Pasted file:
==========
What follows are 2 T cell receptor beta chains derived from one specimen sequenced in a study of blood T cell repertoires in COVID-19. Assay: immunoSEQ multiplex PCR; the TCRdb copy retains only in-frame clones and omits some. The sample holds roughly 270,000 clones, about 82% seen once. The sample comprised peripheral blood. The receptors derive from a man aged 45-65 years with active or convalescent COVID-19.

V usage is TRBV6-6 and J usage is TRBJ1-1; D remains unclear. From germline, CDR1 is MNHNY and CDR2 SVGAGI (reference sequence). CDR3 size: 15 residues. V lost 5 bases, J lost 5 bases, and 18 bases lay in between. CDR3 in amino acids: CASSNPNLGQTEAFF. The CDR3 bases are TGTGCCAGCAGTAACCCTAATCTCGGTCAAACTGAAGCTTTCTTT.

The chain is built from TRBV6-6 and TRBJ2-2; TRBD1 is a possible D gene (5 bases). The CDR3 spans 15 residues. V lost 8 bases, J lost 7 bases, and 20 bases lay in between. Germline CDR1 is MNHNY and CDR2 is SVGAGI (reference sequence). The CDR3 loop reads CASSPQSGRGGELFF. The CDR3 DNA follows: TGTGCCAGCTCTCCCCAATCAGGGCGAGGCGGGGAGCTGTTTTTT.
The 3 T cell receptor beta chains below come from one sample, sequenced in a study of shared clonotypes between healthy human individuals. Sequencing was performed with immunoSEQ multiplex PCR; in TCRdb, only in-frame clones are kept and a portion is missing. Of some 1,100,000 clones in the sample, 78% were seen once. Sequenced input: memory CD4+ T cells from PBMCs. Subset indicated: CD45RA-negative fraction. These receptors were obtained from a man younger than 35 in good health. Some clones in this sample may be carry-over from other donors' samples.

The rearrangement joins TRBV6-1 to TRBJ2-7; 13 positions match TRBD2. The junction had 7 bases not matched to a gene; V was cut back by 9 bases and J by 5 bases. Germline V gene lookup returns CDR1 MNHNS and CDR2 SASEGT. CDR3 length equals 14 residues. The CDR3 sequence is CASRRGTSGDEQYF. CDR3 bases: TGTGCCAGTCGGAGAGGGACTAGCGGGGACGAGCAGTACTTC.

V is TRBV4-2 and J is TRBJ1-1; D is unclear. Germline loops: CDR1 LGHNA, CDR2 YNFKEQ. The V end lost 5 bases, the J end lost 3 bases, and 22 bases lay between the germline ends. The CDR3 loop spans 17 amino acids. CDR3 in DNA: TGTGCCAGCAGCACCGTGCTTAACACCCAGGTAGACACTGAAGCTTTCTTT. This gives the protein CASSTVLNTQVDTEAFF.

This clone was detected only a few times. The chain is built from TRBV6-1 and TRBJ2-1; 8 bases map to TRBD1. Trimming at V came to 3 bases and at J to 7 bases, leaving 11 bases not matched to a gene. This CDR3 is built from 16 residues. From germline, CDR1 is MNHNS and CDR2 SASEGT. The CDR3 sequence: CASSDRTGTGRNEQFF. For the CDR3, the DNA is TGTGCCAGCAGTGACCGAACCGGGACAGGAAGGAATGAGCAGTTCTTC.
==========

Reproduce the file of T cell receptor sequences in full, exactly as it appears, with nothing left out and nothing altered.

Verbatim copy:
What follows are 2 T cell receptor beta chains derived from one specimen sequenced in a study of blood T cell repertoires in COVID-19. Assay: immunoSEQ multiplex PCR; the TCRdb copy retains only in-frame clones and omits some. The sample holds roughly 270,000 clones, about 82% seen once. The sample comprised peripheral blood. The receptors derive from a man aged 45-65 years with active or convalescent COVID-19.

V usage is TRBV6-6 and J usage is TRBJ1-1; D remains unclear. From germline, CDR1 is MNHNY and CDR2 SVGAGI (reference sequence). CDR3 size: 15 residues. V lost 5 bases, J lost 5 bases, and 18 bases lay in between. CDR3 in amino acids: CASSNPNLGQTEAFF. The CDR3 bases are TGTGCCAGCAGTAACCCTAATCTCGGTCAAACTGAAGCTTTCTTT.

The chain is built from TRBV6-6 and TRBJ2-2; TRBD1 is a possible D gene (5 bases). The CDR3 spans 15 residues. V lost 8 bases, J lost 7 bases, and 20 bases lay in between. Germline CDR1 is MNHNY and CDR2 is SVGAGI (reference sequence). The CDR3 loop reads CASSPQSGRGGELFF. The CDR3 DNA follows: TGTGCCAGCTCTCCCCAATCAGGGCGAGGCGGGGAGCTGTTTTTT.
The 3 T cell receptor beta chains below come from one sample, sequenced in a study of shared clonotypes between healthy human individuals. Sequencing was performed with immunoSEQ multiplex PCR; in TCRdb, only in-frame clones are kept and a portion is missing. Of some 1,100,000 clones in the sample, 78% were seen once. Sequenced input: memory CD4+ T cells from PBMCs. Subset indicated: CD45RA-negative fraction. These receptors were obtained from a man younger than 35 in good health. Some clones in this sample may be carry-over from other donors' samples.

The rearrangement joins TRBV6-1 to TRBJ2-7; 13 positions match TRBD2. The junction had 7 bases not matched to a gene; V was cut back by 9 bases and J by 5 bases. Germline V gene lookup returns CDR1 MNHNS and CDR2 SASEGT. CDR3 length equals 14 residues. The CDR3 sequence is CASRRGTSGDEQYF. CDR3 bases: TGTGCCAGTCGGAGAGGGACTAGCGGGGACGAGCAGTACTTC.

V is TRBV4-2 and J is TRBJ1-1; D is unclear. Germline loops: CDR1 LGHNA, CDR2 YNFKEQ. The V end lost 5 bases, the J end lost 3 bases, and 22 bases lay between the germline ends. The CDR3 loop spans 17 amino acids. CDR3 in DNA: TGTGCCAGCAGCACCGTGCTTAACACCCAGGTAGACACTGAAGCTTTCTTT. This gives the protein CASSTVLNTQVDTEAFF.

This clone was detected only a few times. The chain is built from TRBV6-1 and TRBJ2-1; 8 bases map to TRBD1. Trimming at V came to 3 bases and at J to 7 bases, leaving 11 bases not matched to a gene. This CDR3 is built from 16 residues. From germline, CDR1 is MNHNS and CDR2 SASEGT. The CDR3 sequence: CASSDRTGTGRNEQFF. For the CDR3, the DNA is TGTGCCAGCAGTGACCGAACCGGGACAGGAAGGAATGAGCAGTTCTTC.